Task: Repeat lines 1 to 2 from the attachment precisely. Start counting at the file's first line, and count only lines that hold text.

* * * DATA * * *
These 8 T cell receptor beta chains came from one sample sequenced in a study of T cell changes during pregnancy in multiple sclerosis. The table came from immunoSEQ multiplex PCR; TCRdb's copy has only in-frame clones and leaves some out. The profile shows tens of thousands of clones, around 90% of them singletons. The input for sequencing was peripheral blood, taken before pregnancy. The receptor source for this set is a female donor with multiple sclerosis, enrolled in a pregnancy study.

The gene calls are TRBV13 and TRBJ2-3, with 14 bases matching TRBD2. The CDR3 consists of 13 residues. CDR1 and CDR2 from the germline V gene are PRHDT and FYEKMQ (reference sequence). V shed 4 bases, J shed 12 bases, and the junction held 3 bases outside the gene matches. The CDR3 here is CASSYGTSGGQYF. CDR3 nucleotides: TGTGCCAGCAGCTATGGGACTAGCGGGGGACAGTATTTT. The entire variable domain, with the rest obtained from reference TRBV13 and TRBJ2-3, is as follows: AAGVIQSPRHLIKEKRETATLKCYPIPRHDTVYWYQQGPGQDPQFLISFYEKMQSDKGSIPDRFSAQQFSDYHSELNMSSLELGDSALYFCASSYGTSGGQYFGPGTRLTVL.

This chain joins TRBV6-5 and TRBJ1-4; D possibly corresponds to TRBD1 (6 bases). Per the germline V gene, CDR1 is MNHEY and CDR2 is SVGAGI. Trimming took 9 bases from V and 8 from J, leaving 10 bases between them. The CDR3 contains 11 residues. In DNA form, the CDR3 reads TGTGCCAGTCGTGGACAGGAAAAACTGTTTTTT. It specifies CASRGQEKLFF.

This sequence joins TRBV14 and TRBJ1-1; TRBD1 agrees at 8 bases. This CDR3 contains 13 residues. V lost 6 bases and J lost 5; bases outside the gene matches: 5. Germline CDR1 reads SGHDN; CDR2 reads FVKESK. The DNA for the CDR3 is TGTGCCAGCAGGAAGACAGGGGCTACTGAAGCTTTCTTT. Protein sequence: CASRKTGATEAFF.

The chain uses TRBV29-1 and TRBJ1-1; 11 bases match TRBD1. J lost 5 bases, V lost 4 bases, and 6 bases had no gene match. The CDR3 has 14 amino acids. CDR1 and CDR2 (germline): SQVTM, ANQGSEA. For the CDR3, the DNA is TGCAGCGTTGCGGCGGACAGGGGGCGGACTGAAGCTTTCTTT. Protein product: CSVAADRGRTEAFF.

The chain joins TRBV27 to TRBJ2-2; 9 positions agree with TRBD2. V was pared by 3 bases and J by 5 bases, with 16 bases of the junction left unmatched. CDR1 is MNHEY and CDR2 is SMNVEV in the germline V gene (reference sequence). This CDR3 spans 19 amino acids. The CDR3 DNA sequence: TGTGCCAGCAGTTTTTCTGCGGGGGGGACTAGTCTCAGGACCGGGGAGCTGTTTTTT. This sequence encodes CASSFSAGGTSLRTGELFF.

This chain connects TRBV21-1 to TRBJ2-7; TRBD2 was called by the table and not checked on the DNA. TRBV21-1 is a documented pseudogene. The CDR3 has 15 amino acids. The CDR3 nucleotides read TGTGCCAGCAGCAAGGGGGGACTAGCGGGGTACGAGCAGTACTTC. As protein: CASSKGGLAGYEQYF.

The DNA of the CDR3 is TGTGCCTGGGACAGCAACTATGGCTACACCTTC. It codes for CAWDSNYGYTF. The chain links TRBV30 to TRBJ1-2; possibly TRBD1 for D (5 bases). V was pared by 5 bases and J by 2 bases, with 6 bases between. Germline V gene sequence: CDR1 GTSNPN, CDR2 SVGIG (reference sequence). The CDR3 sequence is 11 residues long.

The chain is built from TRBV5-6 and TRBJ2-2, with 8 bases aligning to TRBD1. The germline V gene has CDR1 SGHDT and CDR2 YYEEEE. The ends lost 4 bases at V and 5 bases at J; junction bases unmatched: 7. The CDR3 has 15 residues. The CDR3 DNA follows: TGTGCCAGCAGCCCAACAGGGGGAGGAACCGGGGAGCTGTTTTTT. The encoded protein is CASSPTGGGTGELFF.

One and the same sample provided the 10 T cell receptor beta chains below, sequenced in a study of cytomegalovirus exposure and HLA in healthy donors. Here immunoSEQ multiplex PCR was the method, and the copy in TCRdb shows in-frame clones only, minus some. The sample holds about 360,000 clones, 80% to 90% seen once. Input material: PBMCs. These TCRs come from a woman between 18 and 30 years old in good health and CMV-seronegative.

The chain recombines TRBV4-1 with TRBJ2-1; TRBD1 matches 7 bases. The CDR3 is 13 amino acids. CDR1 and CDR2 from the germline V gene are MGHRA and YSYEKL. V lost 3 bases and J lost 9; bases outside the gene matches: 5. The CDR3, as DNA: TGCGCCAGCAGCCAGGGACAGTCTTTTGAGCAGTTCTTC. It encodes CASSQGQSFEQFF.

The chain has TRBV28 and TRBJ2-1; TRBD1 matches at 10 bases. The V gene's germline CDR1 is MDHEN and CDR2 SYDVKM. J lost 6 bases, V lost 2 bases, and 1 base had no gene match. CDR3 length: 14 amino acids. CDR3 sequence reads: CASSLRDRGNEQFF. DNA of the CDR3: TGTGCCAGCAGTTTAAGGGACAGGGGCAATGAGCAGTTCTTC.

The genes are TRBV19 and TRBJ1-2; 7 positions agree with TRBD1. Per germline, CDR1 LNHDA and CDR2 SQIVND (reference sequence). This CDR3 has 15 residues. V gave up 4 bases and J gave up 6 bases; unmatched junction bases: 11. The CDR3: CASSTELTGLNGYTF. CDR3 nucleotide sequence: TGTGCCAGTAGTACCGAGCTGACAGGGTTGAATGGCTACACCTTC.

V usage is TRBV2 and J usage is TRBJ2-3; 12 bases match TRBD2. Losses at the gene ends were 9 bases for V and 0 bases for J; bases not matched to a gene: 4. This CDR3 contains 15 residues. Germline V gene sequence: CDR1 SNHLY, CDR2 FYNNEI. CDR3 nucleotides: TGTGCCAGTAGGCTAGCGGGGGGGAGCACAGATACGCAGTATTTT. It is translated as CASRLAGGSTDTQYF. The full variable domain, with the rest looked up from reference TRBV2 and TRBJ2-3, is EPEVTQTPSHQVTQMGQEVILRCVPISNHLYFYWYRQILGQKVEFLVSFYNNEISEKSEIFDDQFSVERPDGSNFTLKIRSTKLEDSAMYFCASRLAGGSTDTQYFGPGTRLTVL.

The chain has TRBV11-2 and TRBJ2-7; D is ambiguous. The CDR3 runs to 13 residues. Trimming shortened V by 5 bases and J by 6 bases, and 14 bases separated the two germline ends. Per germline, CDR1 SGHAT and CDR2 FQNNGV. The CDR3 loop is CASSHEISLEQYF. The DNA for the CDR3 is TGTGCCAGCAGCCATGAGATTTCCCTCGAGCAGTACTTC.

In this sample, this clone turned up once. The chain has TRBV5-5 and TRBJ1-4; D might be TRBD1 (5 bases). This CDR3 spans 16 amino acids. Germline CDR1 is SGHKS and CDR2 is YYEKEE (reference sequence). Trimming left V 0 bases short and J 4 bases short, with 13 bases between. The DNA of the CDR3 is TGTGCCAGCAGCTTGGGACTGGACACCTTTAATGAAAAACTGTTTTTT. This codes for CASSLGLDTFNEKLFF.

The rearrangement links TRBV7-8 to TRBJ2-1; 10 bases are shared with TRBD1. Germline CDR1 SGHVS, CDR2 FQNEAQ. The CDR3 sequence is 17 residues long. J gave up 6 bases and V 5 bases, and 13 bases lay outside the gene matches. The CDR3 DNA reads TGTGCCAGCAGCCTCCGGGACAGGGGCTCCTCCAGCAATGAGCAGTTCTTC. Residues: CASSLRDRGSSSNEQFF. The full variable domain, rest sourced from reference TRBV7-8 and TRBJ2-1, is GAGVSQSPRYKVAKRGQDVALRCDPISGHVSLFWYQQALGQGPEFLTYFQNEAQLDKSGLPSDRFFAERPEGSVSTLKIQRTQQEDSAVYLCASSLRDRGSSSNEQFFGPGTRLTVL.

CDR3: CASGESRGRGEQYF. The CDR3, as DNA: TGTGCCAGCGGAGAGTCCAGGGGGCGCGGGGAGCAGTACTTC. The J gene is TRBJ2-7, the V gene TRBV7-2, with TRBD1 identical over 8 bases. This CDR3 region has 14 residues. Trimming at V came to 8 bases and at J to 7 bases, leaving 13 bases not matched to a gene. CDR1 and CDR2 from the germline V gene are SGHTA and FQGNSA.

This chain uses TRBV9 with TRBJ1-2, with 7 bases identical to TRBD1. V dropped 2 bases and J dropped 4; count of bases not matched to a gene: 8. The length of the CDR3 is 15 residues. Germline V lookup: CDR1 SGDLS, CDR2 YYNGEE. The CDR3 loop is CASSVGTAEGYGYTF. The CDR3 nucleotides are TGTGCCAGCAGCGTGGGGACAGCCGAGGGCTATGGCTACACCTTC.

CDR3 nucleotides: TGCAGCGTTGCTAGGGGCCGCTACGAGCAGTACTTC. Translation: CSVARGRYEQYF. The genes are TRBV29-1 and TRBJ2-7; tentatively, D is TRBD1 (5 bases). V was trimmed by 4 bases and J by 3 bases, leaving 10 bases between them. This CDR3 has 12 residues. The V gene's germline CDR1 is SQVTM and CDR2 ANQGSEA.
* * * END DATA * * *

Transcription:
These 8 T cell receptor beta chains came from one sample sequenced in a study of T cell changes during pregnancy in multiple sclerosis. The table came from immunoSEQ multiplex PCR; TCRdb's copy has only in-frame clones and leaves some out. The profile shows tens of thousands of clones, around 90% of them singletons. The input for sequencing was peripheral blood, taken before pregnancy. The receptor source for this set is a female donor with multiple sclerosis, enrolled in a pregnancy study.

The gene calls are TRBV13 and TRBJ2-3, with 14 bases matching TRBD2. The CDR3 consists of 13 residues. CDR1 and CDR2 from the germline V gene are PRHDT and FYEKMQ (reference sequence). V shed 4 bases, J shed 12 bases, and the junction held 3 bases outside the gene matches. The CDR3 here is CASSYGTSGGQYF. CDR3 nucleotides: TGTGCCAGCAGCTATGGGACTAGCGGGGGACAGTATTTT. The entire variable domain, with the rest obtained from reference TRBV13 and TRBJ2-3, is as follows: AAGVIQSPRHLIKEKRETATLKCYPIPRHDTVYWYQQGPGQDPQFLISFYEKMQSDKGSIPDRFSAQQFSDYHSELNMSSLELGDSALYFCASSYGTSGGQYFGPGTRLTVL.